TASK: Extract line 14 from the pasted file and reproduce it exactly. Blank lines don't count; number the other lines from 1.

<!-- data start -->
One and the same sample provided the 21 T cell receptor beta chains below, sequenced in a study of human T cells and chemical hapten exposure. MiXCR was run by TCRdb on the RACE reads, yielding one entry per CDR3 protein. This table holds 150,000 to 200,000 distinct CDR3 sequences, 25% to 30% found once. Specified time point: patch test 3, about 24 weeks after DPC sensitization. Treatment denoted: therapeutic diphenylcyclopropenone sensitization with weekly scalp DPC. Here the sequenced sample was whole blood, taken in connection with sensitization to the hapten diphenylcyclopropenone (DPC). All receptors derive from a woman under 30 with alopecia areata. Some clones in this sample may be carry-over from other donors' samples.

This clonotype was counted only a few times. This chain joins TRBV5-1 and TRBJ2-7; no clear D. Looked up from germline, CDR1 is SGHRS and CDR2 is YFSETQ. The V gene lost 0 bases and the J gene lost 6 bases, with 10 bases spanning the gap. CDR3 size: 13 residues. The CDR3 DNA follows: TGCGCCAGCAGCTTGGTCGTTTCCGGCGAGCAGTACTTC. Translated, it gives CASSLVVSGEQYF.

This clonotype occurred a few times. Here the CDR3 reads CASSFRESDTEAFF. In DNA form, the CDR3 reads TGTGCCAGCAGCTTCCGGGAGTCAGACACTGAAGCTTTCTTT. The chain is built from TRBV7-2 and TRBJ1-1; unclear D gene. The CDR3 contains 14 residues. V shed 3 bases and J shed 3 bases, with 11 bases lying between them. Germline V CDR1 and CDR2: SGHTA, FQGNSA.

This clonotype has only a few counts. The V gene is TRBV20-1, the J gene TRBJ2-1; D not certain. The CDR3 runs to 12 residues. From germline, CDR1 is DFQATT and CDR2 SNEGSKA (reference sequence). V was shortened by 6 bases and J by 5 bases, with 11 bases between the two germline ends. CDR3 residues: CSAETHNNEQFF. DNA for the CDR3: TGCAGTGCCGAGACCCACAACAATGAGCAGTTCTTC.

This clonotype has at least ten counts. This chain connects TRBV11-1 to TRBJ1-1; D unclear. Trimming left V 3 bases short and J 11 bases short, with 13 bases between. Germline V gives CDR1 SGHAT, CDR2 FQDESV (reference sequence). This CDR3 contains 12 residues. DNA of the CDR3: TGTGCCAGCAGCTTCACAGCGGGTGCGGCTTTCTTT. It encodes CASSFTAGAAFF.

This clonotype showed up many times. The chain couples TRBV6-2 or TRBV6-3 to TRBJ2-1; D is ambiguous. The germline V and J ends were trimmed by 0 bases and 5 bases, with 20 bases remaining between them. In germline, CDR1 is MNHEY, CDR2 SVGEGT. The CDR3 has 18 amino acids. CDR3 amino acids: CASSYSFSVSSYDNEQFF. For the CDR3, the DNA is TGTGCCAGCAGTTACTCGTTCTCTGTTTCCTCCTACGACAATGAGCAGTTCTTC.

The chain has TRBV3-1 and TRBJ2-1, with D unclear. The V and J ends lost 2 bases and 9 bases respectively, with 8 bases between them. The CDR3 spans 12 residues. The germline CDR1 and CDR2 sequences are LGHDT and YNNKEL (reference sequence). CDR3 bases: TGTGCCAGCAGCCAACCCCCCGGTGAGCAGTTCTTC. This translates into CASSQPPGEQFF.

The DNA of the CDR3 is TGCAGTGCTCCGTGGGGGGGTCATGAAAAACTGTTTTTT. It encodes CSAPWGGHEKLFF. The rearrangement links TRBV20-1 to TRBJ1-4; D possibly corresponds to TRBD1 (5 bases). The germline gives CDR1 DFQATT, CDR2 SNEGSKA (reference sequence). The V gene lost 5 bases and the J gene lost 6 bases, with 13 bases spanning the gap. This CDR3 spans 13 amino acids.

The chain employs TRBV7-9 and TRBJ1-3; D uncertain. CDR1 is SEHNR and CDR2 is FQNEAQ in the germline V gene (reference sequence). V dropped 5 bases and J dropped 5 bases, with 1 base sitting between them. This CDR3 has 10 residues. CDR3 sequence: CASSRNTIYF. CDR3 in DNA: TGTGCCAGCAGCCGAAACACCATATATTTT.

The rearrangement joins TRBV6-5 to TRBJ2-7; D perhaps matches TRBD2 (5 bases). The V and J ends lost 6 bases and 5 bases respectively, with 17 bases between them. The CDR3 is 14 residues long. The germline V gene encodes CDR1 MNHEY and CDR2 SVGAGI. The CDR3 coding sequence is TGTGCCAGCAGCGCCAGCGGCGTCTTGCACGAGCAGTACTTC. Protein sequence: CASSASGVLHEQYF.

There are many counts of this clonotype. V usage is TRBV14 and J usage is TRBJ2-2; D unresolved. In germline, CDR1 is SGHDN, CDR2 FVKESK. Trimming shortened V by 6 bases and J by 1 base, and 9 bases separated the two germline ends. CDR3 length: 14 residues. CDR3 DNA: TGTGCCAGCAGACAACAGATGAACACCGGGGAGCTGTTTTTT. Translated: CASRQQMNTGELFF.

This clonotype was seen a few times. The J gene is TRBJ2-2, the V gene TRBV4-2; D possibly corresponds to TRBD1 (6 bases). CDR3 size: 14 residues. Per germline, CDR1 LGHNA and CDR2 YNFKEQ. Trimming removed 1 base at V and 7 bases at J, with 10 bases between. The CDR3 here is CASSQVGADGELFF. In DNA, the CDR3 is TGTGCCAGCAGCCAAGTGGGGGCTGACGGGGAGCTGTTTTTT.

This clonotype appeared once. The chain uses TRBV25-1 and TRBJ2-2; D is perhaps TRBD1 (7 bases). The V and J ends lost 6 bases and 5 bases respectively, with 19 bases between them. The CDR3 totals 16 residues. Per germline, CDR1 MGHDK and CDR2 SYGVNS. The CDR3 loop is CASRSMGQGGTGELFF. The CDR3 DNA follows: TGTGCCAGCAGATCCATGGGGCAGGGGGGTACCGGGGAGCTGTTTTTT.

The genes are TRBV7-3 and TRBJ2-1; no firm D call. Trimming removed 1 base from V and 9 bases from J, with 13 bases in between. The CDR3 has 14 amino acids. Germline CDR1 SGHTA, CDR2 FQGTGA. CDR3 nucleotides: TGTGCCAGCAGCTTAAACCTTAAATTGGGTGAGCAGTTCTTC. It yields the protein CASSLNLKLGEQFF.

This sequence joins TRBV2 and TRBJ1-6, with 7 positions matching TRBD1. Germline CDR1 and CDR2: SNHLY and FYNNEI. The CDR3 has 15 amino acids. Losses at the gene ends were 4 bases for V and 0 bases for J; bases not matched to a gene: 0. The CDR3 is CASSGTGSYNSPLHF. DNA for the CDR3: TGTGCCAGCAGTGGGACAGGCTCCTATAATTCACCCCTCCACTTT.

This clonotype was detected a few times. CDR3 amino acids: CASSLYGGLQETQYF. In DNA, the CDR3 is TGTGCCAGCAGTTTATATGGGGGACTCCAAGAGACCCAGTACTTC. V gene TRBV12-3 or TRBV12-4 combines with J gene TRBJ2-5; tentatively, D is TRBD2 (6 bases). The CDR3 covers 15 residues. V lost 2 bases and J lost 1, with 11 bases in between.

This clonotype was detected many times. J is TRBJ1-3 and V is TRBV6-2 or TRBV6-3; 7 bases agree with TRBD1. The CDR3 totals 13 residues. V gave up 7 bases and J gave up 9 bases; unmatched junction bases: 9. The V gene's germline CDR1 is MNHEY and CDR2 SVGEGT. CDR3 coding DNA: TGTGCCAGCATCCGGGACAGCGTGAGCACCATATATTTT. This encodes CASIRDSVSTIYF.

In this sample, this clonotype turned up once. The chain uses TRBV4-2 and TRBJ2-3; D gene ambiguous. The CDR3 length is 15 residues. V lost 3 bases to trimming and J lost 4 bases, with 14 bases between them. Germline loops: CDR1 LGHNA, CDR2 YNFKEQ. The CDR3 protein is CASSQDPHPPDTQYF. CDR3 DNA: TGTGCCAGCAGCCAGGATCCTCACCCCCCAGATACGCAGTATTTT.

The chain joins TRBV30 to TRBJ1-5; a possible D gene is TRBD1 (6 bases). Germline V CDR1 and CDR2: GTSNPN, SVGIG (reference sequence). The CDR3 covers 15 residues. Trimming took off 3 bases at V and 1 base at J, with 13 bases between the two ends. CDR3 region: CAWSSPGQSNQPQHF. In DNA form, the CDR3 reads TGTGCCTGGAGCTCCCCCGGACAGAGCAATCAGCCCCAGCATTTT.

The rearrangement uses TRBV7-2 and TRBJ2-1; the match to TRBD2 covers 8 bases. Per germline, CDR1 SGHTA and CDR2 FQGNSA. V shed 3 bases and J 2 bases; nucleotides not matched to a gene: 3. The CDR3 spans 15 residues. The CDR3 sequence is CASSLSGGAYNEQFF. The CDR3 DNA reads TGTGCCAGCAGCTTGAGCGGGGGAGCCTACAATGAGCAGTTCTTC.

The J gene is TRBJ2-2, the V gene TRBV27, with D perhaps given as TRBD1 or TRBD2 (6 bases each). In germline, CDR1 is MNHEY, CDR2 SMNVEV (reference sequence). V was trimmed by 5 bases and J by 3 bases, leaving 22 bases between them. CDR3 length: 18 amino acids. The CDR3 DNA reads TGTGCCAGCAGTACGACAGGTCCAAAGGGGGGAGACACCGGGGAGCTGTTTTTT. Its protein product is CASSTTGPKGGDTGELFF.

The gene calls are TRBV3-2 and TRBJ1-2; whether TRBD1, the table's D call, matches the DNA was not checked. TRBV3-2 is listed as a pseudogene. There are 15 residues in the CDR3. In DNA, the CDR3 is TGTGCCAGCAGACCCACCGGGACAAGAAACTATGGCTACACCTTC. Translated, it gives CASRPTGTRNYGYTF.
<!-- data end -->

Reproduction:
The genes are TRBV7-3 and TRBJ2-1; no firm D call. Trimming removed 1 base from V and 9 bases from J, with 13 bases in between. The CDR3 has 14 amino acids. Germline CDR1 SGHTA, CDR2 FQGTGA. CDR3 nucleotides: TGTGCCAGCAGCTTAAACCTTAAATTGGGTGAGCAGTTCTTC. It yields the protein CASSLNLKLGEQFF.